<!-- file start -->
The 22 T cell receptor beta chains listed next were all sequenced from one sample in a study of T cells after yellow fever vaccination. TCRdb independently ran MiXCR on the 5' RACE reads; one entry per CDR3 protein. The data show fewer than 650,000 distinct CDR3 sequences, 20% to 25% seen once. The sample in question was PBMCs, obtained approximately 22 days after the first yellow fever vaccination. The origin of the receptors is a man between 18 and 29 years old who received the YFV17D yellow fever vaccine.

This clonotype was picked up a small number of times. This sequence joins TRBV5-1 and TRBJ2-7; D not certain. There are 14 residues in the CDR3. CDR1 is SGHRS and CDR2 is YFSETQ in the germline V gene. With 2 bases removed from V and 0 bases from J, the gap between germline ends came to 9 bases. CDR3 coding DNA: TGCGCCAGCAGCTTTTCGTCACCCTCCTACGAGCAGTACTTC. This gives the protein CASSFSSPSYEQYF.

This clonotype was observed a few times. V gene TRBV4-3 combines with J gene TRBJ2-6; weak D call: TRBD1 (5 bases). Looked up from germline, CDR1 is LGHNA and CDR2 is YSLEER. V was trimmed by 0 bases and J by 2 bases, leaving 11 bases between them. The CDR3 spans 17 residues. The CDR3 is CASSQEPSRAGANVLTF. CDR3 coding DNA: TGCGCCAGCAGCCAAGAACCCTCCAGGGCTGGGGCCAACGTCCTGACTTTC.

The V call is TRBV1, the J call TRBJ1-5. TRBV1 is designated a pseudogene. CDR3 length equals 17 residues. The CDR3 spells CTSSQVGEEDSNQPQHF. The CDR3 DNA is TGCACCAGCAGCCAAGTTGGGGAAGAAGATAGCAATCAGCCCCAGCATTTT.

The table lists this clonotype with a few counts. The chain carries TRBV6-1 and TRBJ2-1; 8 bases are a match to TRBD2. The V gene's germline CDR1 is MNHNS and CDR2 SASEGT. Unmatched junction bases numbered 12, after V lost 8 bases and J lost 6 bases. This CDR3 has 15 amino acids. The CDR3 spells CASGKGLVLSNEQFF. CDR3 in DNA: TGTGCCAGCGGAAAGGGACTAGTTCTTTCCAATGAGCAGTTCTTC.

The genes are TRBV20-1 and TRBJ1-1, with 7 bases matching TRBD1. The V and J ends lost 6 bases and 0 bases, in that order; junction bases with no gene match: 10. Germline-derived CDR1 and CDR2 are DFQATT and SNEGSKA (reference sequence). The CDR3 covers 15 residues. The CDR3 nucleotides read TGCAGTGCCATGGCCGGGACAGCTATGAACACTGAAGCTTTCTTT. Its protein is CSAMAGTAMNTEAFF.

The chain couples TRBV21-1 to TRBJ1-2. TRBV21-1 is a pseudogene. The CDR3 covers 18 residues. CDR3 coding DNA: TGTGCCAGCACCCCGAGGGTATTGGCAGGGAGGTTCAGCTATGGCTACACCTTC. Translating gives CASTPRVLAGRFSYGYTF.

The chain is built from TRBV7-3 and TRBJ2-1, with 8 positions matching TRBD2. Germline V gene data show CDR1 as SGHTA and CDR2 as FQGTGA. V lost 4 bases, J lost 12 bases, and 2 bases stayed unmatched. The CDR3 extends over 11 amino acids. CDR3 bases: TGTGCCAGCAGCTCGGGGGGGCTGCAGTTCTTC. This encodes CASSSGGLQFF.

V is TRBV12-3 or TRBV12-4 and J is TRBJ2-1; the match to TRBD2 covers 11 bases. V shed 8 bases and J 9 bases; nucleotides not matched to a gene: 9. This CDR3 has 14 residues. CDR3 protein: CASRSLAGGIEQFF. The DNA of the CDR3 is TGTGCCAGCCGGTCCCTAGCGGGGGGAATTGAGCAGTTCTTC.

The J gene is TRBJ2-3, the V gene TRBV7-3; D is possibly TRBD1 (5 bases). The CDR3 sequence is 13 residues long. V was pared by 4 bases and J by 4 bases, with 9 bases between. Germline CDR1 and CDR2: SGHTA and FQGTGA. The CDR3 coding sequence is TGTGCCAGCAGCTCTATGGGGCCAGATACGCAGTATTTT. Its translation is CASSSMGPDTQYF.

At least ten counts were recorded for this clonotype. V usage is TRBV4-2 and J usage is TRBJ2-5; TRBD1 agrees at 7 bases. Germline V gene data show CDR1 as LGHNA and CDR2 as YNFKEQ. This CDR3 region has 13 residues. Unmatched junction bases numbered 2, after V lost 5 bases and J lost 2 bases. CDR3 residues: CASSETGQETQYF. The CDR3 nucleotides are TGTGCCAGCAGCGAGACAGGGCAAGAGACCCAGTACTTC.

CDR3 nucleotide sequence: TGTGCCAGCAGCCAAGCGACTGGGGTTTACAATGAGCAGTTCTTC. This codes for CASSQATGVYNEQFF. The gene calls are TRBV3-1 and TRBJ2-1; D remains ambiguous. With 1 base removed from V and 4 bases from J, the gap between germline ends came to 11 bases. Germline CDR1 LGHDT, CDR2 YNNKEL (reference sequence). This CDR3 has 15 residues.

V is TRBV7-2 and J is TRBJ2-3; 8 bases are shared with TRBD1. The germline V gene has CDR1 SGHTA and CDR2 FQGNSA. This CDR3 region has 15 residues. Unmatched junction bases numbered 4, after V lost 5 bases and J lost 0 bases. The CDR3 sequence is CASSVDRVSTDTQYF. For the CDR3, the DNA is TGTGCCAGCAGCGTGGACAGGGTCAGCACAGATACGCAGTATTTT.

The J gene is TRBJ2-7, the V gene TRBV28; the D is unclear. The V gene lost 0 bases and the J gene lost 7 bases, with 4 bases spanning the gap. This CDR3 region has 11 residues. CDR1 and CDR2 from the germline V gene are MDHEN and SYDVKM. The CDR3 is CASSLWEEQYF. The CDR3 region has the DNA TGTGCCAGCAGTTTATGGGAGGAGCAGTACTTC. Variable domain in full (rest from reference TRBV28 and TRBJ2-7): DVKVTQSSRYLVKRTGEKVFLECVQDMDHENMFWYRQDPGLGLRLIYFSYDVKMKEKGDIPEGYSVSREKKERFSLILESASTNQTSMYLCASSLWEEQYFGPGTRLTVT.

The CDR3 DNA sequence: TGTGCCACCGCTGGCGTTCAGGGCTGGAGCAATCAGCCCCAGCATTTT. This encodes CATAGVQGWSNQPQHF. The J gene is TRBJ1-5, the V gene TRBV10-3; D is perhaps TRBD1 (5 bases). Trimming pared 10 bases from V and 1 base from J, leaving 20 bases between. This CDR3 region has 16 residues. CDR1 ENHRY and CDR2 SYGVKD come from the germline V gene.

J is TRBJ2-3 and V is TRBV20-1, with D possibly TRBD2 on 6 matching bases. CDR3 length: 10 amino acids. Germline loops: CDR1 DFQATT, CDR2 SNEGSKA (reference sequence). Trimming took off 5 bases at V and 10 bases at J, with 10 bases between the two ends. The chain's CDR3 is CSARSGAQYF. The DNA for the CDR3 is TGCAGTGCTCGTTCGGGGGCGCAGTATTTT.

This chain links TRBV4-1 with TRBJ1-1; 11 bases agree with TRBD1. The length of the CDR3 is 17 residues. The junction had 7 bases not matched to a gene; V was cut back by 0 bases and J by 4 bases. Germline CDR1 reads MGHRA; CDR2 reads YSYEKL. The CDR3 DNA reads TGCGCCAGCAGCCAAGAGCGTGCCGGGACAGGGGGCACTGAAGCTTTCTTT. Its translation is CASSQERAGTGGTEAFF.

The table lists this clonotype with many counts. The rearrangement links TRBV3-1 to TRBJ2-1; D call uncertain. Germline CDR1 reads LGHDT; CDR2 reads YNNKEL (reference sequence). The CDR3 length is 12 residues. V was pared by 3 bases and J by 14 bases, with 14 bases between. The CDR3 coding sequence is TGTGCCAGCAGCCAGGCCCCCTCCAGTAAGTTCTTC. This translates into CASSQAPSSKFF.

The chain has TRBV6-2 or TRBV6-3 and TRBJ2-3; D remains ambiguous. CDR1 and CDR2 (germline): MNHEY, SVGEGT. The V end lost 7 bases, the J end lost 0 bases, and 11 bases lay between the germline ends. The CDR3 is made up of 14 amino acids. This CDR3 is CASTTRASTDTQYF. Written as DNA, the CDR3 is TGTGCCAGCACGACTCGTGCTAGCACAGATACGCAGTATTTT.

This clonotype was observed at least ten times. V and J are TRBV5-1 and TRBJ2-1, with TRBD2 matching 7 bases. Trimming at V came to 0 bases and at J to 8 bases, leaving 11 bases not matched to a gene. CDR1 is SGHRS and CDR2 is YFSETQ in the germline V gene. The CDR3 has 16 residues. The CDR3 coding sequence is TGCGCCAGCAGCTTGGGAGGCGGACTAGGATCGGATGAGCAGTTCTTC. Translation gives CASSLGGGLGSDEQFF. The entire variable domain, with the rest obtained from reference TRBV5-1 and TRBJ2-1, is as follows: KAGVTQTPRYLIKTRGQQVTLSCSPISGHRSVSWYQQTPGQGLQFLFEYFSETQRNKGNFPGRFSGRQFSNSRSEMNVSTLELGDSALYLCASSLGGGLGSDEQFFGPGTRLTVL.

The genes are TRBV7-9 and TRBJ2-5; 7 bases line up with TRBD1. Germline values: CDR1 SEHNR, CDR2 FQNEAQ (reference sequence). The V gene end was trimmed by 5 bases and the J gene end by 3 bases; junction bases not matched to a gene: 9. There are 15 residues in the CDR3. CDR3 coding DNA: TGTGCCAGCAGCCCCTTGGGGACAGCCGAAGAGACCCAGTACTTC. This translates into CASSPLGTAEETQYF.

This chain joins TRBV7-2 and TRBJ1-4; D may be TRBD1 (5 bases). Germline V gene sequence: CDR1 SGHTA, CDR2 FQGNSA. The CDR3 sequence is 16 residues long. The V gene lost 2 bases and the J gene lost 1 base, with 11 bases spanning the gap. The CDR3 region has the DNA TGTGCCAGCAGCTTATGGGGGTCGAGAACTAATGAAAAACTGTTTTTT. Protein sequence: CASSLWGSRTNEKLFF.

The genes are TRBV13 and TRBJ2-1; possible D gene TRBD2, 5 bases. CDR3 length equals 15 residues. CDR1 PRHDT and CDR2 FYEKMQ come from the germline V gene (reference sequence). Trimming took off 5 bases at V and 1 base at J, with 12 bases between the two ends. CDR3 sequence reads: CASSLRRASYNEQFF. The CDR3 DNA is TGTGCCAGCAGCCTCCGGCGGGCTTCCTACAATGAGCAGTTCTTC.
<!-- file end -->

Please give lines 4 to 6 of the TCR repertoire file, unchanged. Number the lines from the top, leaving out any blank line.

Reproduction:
The V call is TRBV1, the J call TRBJ1-5. TRBV1 is designated a pseudogene. CDR3 length equals 17 residues. The CDR3 spells CTSSQVGEEDSNQPQHF. The CDR3 DNA is TGCACCAGCAGCCAAGTTGGGGAAGAAGATAGCAATCAGCCCCAGCATTTT.

The table lists this clonotype with a few counts. The chain carries TRBV6-1 and TRBJ2-1; 8 bases are a match to TRBD2. The V gene's germline CDR1 is MNHNS and CDR2 SASEGT. Unmatched junction bases numbered 12, after V lost 8 bases and J lost 6 bases. This CDR3 has 15 amino acids. The CDR3 spells CASGKGLVLSNEQFF. CDR3 in DNA: TGTGCCAGCGGAAAGGGACTAGTTCTTTCCAATGAGCAGTTCTTC.

The genes are TRBV20-1 and TRBJ1-1, with 7 bases matching TRBD1. The V and J ends lost 6 bases and 0 bases, in that order; junction bases with no gene match: 10. Germline-derived CDR1 and CDR2 are DFQATT and SNEGSKA (reference sequence). The CDR3 covers 15 residues. The CDR3 nucleotides read TGCAGTGCCATGGCCGGGACAGCTATGAACACTGAAGCTTTCTTT. Its protein is CSAMAGTAMNTEAFF.